WikiLeaks blows dust layer off dubious past of SF

Tue, Dec 14, 2010, 00:00

ANALYSIS:Virtually no one believes Adams’s bank robbery denials. Fresh suspicions will hit party electoral prospects

WHEN CAMPAIGNING in Louth in the forthcoming general election, Gerry Adams will major on how the banks screwed the Republic. He must know that his opponents will major on how republicans screwed the banks.

The latest WikiLeaks disclosures about who knew what and when about the Northern Bank robbery won’t surprise anybody, and shouldn’t in any way shake the relative political stability here in the North, but it will raise credibility issues for Gerry Adams and Sinn Féin candidates in the general election in the South.

The Sinn Féin president and Martin McGuinness typically followed the tried and trusted route of attack being the best method of defence when responding to the WikiLeaks about then taoiseach Bertie Ahern being convinced they both knew in advance of the IRA plan to rob the Northern Bank of £26.5 million (€31.35 million) at Christmas six years ago.

They didn’t know, they insisted. The allegations of prior knowledge were “unfounded”, “groundless and untrue”.

Sinn Féin also held to the line there was “not a shred of evidence” linking the IRA to the December 2004 robbery of the Northern Bank in central Belfast.

After the robbery, Bertie Ahern was happy to have it known to the American ambassador to Dublin James Kenny that the government had “rock solid evidence” that Messrs Adams and McGuinness were members of the IRA military command and knew in advance of the plans for the robbery.

Yesterday, Minister for Justice Dermot Ahern was equally happy to confirm such was his and the Government’s conviction at the time, and this belief was based on intelligence received by the State. It was still his belief.

Here it is worth recalling why the Northern Bank robbery took place. It happened just weeks after the real prospect of a powersharing agreement between Gerry Adams and the then DUP leader, the Rev Ian Paisley, collapsed.

That deal fell over demands by Dr Paisley for photographic evidence of IRA decommissioning, which republicans refused. This was aggravated by remarks by Dr Paisley at the time about the need to “humiliate” republicans and their requirements to “wear sack cloth and ashes”.

There are still mixed high-level opinions on why the IRA (allegedly) carried out the Northern Bank robbery at Christmas six years ago.

One theory is that the IRA would have executed the robbery even if Dr Paisley had signed a powersharing deal.

The second theory, supported by a number of senior security and political sources, is that the robbery would not have gone ahead – even though it was in planning at the time – had the Paisley-Adams deal been concluded. When the deal crashed, the republican hardliners had to have their day.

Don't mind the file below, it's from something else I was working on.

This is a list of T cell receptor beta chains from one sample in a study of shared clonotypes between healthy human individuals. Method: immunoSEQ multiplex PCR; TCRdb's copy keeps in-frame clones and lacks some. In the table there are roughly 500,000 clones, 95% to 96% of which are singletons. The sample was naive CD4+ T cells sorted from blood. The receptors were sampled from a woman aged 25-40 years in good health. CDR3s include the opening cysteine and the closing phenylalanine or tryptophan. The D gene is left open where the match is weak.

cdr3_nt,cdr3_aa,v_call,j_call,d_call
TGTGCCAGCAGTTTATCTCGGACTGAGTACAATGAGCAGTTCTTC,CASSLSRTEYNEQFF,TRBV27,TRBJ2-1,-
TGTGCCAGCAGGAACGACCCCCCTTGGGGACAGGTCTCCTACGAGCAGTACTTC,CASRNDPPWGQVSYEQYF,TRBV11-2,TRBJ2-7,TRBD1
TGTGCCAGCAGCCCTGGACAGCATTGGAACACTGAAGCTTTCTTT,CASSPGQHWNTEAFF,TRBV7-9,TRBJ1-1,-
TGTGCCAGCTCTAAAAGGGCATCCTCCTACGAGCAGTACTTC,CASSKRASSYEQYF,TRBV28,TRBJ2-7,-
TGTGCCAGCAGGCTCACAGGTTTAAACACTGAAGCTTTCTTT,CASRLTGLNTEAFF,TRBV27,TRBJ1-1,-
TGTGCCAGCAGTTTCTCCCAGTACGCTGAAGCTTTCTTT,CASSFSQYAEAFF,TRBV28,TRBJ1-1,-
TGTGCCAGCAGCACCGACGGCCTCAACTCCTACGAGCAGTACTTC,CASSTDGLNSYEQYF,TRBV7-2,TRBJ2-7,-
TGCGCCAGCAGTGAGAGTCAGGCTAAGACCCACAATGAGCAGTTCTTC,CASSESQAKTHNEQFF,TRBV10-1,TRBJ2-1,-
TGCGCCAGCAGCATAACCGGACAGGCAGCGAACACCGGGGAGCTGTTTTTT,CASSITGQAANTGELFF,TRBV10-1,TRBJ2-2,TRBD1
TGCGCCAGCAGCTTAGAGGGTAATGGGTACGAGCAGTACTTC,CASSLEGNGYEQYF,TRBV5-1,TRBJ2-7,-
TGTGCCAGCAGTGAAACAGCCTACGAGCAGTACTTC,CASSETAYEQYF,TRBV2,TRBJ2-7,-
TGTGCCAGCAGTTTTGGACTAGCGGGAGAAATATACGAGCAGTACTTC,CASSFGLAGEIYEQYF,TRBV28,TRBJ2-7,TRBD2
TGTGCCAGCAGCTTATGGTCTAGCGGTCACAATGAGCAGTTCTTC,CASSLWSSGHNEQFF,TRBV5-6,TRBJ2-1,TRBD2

But it all backfired hugely for Sinn Féin and the IRA. Early in 2005, the IRA murdered Robert McCartney outside a city centre bar and expected to get away with it. They reckoned without the McCartney sisters. Such was the public outcry that later in 2005 the IRA was compelled to move to the background and decommission.

It is fascinating here to observe the different attitudes to the republican movement North and South. First Minister Peter Robinson was sanguine when questioned about the WikiLeaks yesterday at a British-Irish Council meeting in the Isle of Man. There should be no surprise that Adams and McGuinness were aware of the planned robbery, he said. “The bigger surprise is that they continue to try and deny it,” he said matter-of-factly.

In Northern Ireland, people understand the complexities of peace processing, of the use of double-speak, of necessary fictions, and of the duplicity and double-standards that sometimes go hand in hand with politics. What’s key is that the IRA war is over – and it is.

But it is different in the South. Brand Sinn Féin didn’t sell as well there as north of the Border. In the 2007 general election, the party had very high hopes but they lost a seat and were reduced to four in the Dáil. There was a lingering concern that supporting Sinn Féin could bring some of the Northern political and criminal contamination to the Republic.

People remembered the Northern Bank and Robert McCartney, and wondered about some of Gerry Adams’s assertions about his past.

But with the passage of time those matters appeared to have been safely confined to the background. Now, however, with WikiLeaks they are under the spotlight again. When Adams and his candidates give interviews to the press or engage in head-to-heads with political opponents, they will have to deal with what they hoped were buried issues, before they can start sticking it into Fianna Fáil, Fine Gael, Labour, the banks and the speculators.

Adams will hardly have any great difficulty taking Louth. But he and his party really could have done without this serious distraction. WikiLeaks bringing all these issues back on to the agenda could have an impact on some marginal seats where it is touch and go whether Sinn Féin can make gains. Adams will have to again deny that he was ever in the IRA – knowing that virtually no one will believe him.

He will have to again deny that he had prior knowledge of the Northern Bank robbery. He may even have to say he believes the IRA when it said it did not rob the Northern Bank – even though there is hardly a republican in west Belfast who believes it.

He may have to try to rubbish the WikiLeaks disclosures about the IRA laundering its money from robberies, racketeering and other forms of criminality by diversifying into legitimate businesses, including property investments.

Be sure his adversaries will exploit every opportunity to put him and the party on the back foot as he persists with what most people now feel are unnecessary and preposterous fictions.

Gerry Moriarty is Northern Editor

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